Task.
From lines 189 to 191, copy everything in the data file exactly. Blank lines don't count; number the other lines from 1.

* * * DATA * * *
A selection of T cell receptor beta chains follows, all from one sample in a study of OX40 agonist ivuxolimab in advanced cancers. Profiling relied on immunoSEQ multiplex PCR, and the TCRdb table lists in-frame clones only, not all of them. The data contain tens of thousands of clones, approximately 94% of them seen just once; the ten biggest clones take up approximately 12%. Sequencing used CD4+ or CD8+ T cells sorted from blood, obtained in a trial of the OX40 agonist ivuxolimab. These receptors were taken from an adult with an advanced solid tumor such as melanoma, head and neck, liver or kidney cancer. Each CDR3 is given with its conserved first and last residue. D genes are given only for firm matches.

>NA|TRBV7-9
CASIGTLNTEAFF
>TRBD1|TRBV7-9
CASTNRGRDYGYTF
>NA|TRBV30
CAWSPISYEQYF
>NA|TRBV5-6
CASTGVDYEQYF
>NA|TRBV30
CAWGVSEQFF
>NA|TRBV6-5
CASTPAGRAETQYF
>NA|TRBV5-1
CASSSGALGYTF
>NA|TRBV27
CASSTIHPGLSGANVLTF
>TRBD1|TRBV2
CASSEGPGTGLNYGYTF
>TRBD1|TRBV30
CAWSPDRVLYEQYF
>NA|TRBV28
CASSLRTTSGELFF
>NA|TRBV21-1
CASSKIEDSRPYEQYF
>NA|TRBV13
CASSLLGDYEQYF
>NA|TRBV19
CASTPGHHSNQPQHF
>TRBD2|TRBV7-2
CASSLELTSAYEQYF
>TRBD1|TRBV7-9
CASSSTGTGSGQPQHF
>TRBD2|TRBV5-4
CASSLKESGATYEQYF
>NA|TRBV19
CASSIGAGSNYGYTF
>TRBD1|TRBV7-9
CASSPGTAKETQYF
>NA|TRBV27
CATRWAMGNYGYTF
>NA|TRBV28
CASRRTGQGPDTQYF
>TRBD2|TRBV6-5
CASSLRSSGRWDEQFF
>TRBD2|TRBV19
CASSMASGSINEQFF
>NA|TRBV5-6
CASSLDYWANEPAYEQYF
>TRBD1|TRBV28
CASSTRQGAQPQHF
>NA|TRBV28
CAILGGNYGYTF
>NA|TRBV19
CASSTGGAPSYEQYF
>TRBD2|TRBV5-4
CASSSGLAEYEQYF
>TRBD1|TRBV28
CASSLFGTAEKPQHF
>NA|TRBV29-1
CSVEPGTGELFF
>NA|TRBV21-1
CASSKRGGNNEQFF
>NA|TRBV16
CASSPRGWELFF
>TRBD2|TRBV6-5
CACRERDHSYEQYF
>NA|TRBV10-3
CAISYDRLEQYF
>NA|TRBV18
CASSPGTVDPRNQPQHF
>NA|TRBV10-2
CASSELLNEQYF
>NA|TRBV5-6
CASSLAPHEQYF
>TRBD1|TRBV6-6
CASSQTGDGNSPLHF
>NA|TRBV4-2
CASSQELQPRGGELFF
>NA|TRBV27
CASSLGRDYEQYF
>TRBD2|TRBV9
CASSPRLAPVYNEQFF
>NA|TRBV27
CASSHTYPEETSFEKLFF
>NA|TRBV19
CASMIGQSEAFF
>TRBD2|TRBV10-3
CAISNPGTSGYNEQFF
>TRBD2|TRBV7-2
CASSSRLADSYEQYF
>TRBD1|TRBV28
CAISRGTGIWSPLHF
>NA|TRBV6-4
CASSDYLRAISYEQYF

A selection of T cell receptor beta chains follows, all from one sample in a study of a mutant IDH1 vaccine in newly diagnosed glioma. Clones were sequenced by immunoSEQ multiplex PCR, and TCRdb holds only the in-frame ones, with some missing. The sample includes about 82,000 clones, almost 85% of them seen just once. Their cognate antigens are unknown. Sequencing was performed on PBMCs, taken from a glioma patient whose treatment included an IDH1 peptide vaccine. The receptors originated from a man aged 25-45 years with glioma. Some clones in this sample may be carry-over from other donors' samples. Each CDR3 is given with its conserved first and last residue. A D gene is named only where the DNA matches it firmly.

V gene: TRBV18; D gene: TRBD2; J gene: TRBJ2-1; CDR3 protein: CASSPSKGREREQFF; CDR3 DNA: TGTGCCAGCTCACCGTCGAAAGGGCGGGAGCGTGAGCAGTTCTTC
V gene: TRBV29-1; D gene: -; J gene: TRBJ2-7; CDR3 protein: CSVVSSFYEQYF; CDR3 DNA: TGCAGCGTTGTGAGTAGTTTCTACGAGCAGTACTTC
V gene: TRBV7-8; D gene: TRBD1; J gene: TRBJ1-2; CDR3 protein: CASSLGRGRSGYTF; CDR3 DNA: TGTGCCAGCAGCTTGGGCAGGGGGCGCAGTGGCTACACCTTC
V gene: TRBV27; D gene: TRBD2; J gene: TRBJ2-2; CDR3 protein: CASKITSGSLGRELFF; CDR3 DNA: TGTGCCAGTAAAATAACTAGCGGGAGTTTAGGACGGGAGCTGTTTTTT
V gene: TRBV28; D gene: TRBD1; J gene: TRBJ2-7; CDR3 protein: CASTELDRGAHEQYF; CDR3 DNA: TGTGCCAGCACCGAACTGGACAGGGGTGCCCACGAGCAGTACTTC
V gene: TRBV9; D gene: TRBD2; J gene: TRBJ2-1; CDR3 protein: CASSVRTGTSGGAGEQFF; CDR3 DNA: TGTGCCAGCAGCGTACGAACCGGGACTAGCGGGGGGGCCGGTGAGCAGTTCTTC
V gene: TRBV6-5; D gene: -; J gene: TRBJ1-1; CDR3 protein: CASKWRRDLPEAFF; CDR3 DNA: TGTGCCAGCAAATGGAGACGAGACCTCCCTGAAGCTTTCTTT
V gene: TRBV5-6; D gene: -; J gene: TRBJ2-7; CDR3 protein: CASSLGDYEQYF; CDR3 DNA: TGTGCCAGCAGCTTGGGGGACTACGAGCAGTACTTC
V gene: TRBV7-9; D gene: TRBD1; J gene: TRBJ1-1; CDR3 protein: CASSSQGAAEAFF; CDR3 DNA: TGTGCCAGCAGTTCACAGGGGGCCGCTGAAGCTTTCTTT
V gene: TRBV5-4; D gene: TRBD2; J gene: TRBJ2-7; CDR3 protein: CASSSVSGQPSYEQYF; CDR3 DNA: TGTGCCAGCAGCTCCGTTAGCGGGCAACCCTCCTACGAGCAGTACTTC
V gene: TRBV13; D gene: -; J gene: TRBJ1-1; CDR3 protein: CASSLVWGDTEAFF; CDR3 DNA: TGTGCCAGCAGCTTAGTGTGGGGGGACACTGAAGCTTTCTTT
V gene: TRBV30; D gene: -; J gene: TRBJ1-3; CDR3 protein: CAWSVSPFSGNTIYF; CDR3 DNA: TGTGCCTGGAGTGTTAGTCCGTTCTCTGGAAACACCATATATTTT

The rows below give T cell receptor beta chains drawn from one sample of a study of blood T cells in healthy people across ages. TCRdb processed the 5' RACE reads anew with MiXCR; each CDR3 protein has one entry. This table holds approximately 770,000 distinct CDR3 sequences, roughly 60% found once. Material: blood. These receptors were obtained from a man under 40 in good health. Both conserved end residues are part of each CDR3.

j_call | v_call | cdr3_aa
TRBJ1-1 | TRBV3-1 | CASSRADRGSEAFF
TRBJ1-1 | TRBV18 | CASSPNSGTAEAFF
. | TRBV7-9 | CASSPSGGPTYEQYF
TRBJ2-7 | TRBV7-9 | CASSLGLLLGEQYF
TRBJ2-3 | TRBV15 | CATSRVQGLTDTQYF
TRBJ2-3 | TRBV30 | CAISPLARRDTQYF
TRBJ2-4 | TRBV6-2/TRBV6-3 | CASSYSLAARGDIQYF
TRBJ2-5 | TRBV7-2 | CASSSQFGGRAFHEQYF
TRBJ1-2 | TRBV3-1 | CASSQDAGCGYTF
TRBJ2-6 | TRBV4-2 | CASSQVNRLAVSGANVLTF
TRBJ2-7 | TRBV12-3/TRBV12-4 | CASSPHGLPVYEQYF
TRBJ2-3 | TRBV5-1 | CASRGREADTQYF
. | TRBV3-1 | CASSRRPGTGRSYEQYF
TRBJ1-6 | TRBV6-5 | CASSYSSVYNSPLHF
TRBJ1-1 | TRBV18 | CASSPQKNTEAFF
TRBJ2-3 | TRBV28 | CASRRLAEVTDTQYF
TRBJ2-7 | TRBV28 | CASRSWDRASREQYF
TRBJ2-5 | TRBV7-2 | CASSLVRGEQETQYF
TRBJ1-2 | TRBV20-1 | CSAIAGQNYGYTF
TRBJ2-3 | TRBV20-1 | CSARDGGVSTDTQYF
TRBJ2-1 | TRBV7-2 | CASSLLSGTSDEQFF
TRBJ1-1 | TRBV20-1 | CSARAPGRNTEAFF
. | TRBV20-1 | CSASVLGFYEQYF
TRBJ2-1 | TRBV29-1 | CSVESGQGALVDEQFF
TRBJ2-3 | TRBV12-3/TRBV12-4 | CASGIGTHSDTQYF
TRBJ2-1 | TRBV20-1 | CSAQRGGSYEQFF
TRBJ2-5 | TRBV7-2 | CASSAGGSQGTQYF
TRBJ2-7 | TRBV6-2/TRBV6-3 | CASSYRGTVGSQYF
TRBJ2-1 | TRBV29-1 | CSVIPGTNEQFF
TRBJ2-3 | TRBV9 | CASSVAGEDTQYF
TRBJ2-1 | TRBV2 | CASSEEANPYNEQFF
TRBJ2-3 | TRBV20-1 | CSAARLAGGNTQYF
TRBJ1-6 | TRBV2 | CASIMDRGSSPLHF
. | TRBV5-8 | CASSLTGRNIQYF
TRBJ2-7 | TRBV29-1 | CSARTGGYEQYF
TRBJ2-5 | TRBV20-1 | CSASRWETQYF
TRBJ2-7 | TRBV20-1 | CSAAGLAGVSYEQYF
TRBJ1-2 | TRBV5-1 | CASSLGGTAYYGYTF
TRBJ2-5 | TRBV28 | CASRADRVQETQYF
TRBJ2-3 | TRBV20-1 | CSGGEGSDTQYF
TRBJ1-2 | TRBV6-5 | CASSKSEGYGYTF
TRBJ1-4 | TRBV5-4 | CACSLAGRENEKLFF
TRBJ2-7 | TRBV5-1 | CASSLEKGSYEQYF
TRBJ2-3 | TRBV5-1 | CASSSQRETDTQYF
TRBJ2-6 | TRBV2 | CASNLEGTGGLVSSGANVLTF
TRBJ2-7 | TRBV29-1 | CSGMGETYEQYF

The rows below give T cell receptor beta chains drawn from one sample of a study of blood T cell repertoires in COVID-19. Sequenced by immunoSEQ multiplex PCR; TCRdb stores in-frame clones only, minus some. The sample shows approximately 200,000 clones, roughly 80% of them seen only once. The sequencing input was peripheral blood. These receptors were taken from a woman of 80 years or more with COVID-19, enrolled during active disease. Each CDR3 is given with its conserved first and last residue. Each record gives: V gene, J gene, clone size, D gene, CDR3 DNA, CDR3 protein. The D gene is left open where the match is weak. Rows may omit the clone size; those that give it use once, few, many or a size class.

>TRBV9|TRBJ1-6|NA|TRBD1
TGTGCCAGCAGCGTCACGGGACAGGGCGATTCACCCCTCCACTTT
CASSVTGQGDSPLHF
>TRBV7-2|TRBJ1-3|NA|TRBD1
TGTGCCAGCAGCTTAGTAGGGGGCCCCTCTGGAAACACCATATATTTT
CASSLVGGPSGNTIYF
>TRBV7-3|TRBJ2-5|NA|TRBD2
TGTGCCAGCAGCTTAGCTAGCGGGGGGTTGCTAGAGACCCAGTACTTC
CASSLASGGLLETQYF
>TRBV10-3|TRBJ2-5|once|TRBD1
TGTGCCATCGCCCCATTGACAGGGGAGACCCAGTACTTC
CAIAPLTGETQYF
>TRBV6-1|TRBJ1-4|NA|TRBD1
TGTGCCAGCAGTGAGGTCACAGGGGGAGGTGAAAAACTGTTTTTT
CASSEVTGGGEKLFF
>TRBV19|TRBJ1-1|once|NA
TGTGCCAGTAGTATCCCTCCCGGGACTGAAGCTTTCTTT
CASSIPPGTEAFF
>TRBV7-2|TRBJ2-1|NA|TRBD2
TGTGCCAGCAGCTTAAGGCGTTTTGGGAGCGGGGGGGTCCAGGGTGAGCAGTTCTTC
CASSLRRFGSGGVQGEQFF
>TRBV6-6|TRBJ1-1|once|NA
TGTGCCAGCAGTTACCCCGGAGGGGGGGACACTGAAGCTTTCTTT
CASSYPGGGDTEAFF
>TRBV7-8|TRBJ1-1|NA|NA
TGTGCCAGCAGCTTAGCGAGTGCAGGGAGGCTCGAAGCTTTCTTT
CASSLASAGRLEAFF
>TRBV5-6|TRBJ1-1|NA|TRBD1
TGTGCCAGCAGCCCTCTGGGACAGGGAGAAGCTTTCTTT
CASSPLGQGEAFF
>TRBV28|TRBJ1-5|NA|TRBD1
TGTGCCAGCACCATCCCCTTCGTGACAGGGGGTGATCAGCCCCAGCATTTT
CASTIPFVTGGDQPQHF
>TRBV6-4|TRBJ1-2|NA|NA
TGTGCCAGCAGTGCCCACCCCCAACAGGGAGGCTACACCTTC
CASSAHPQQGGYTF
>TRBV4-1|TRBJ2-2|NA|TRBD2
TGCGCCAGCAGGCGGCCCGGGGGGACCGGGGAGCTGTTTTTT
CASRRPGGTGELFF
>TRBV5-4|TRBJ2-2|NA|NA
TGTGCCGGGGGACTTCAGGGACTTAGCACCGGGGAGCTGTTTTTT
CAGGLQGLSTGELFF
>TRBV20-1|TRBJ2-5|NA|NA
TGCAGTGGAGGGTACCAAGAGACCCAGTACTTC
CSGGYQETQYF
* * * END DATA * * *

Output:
TGTGCCAGCACCATCCCCTTCGTGACAGGGGGTGATCAGCCCCAGCATTTT
CASTIPFVTGGDQPQHF
>TRBV6-4|TRBJ1-2|NA|NA